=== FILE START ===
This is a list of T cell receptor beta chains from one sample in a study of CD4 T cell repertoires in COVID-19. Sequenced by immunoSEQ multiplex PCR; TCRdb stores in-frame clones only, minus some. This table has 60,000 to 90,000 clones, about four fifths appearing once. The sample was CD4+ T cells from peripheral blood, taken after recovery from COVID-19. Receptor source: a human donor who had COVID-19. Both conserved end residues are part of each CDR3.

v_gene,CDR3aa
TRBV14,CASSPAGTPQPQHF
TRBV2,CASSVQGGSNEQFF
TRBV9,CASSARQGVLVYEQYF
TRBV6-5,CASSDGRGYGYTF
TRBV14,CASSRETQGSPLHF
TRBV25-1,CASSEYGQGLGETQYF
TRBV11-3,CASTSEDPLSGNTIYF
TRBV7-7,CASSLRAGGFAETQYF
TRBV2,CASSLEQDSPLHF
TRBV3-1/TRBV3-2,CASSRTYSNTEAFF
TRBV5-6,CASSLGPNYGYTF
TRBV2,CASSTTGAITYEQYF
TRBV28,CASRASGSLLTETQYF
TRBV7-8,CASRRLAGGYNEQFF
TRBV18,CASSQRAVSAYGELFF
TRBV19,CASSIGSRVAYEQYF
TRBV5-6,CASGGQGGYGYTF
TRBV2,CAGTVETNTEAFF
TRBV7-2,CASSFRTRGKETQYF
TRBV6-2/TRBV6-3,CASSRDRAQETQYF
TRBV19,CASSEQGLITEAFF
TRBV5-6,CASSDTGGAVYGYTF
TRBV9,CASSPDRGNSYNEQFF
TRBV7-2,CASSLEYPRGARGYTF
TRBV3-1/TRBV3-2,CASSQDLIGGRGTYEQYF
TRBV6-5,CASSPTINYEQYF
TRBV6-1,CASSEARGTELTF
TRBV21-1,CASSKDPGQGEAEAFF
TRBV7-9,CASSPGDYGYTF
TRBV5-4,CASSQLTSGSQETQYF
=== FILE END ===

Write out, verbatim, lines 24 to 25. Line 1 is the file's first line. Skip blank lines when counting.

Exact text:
TRBV5-6,CASSDTGGAVYGYTF
TRBV9,CASSPDRGNSYNEQFF